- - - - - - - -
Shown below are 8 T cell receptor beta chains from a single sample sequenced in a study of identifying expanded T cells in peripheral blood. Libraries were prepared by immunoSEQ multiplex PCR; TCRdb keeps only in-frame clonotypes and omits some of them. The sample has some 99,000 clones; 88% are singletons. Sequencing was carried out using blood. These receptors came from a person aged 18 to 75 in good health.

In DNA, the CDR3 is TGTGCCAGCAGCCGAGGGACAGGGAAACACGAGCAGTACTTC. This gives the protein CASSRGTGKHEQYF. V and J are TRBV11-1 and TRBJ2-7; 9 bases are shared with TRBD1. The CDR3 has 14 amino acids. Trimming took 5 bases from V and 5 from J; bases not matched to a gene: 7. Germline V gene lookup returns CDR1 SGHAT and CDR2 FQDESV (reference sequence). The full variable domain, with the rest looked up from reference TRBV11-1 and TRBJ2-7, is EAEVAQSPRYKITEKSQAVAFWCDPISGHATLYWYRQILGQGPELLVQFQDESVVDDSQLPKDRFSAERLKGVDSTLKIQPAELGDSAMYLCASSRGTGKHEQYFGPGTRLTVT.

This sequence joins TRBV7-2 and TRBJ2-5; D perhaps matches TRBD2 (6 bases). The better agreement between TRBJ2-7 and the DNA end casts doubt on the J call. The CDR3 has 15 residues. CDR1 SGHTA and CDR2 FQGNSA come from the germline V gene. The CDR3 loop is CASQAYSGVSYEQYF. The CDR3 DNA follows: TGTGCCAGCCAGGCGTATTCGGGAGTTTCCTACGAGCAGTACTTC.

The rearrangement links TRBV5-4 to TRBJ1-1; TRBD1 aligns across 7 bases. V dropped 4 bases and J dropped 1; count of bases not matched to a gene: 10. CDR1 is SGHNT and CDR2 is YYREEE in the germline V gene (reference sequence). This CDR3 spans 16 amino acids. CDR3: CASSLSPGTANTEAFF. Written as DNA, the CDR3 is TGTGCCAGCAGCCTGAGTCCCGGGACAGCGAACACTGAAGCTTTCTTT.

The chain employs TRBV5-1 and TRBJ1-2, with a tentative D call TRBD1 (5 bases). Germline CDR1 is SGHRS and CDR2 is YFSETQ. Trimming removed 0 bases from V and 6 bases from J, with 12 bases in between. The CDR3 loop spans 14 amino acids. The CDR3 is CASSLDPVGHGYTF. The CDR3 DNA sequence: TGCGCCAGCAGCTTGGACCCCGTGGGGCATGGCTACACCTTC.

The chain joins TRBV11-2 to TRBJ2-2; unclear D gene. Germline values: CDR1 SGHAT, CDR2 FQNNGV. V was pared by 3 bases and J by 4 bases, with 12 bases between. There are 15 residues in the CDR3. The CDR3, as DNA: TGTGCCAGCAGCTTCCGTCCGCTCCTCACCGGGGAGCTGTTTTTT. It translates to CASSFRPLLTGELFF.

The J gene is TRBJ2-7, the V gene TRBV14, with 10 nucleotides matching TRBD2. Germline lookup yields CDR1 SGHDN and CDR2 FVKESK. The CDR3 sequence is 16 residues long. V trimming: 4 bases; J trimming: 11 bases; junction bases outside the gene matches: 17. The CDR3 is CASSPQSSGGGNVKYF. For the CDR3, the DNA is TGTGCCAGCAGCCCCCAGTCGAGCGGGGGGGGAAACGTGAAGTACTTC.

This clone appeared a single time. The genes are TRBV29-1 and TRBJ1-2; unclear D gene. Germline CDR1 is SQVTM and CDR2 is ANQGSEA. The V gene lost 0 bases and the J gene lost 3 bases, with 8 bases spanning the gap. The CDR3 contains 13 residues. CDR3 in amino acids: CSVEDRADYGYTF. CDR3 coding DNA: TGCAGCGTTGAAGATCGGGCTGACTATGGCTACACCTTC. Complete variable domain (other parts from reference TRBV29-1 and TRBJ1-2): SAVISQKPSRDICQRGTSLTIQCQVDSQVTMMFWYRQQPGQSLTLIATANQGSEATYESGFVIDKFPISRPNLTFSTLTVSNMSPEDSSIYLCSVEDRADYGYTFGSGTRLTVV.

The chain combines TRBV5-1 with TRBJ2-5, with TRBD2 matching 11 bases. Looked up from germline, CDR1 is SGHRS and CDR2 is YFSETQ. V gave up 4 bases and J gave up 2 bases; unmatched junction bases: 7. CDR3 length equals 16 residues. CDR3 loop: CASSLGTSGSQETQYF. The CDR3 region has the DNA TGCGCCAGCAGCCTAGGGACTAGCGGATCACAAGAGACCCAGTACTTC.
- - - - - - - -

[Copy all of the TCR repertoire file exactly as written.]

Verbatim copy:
Shown below are 8 T cell receptor beta chains from a single sample sequenced in a study of identifying expanded T cells in peripheral blood. Libraries were prepared by immunoSEQ multiplex PCR; TCRdb keeps only in-frame clonotypes and omits some of them. The sample has some 99,000 clones; 88% are singletons. Sequencing was carried out using blood. These receptors came from a person aged 18 to 75 in good health.

In DNA, the CDR3 is TGTGCCAGCAGCCGAGGGACAGGGAAACACGAGCAGTACTTC. This gives the protein CASSRGTGKHEQYF. V and J are TRBV11-1 and TRBJ2-7; 9 bases are shared with TRBD1. The CDR3 has 14 amino acids. Trimming took 5 bases from V and 5 from J; bases not matched to a gene: 7. Germline V gene lookup returns CDR1 SGHAT and CDR2 FQDESV (reference sequence). The full variable domain, with the rest looked up from reference TRBV11-1 and TRBJ2-7, is EAEVAQSPRYKITEKSQAVAFWCDPISGHATLYWYRQILGQGPELLVQFQDESVVDDSQLPKDRFSAERLKGVDSTLKIQPAELGDSAMYLCASSRGTGKHEQYFGPGTRLTVT.

This sequence joins TRBV7-2 and TRBJ2-5; D perhaps matches TRBD2 (6 bases). The better agreement between TRBJ2-7 and the DNA end casts doubt on the J call. The CDR3 has 15 residues. CDR1 SGHTA and CDR2 FQGNSA come from the germline V gene. The CDR3 loop is CASQAYSGVSYEQYF. The CDR3 DNA follows: TGTGCCAGCCAGGCGTATTCGGGAGTTTCCTACGAGCAGTACTTC.

The rearrangement links TRBV5-4 to TRBJ1-1; TRBD1 aligns across 7 bases. V dropped 4 bases and J dropped 1; count of bases not matched to a gene: 10. CDR1 is SGHNT and CDR2 is YYREEE in the germline V gene (reference sequence). This CDR3 spans 16 amino acids. CDR3: CASSLSPGTANTEAFF. Written as DNA, the CDR3 is TGTGCCAGCAGCCTGAGTCCCGGGACAGCGAACACTGAAGCTTTCTTT.

The chain employs TRBV5-1 and TRBJ1-2, with a tentative D call TRBD1 (5 bases). Germline CDR1 is SGHRS and CDR2 is YFSETQ. Trimming removed 0 bases from V and 6 bases from J, with 12 bases in between. The CDR3 loop spans 14 amino acids. The CDR3 is CASSLDPVGHGYTF. The CDR3 DNA sequence: TGCGCCAGCAGCTTGGACCCCGTGGGGCATGGCTACACCTTC.

The chain joins TRBV11-2 to TRBJ2-2; unclear D gene. Germline values: CDR1 SGHAT, CDR2 FQNNGV. V was pared by 3 bases and J by 4 bases, with 12 bases between. There are 15 residues in the CDR3. The CDR3, as DNA: TGTGCCAGCAGCTTCCGTCCGCTCCTCACCGGGGAGCTGTTTTTT. It translates to CASSFRPLLTGELFF.

The J gene is TRBJ2-7, the V gene TRBV14, with 10 nucleotides matching TRBD2. Germline lookup yields CDR1 SGHDN and CDR2 FVKESK. The CDR3 sequence is 16 residues long. V trimming: 4 bases; J trimming: 11 bases; junction bases outside the gene matches: 17. The CDR3 is CASSPQSSGGGNVKYF. For the CDR3, the DNA is TGTGCCAGCAGCCCCCAGTCGAGCGGGGGGGGAAACGTGAAGTACTTC.

This clone appeared a single time. The genes are TRBV29-1 and TRBJ1-2; unclear D gene. Germline CDR1 is SQVTM and CDR2 is ANQGSEA. The V gene lost 0 bases and the J gene lost 3 bases, with 8 bases spanning the gap. The CDR3 contains 13 residues. CDR3 in amino acids: CSVEDRADYGYTF. CDR3 coding DNA: TGCAGCGTTGAAGATCGGGCTGACTATGGCTACACCTTC. Complete variable domain (other parts from reference TRBV29-1 and TRBJ1-2): SAVISQKPSRDICQRGTSLTIQCQVDSQVTMMFWYRQQPGQSLTLIATANQGSEATYESGFVIDKFPISRPNLTFSTLTVSNMSPEDSSIYLCSVEDRADYGYTFGSGTRLTVV.

The chain combines TRBV5-1 with TRBJ2-5, with TRBD2 matching 11 bases. Looked up from germline, CDR1 is SGHRS and CDR2 is YFSETQ. V gave up 4 bases and J gave up 2 bases; unmatched junction bases: 7. CDR3 length equals 16 residues. CDR3 loop: CASSLGTSGSQETQYF. The CDR3 region has the DNA TGCGCCAGCAGCCTAGGGACTAGCGGATCACAAGAGACCCAGTACTTC.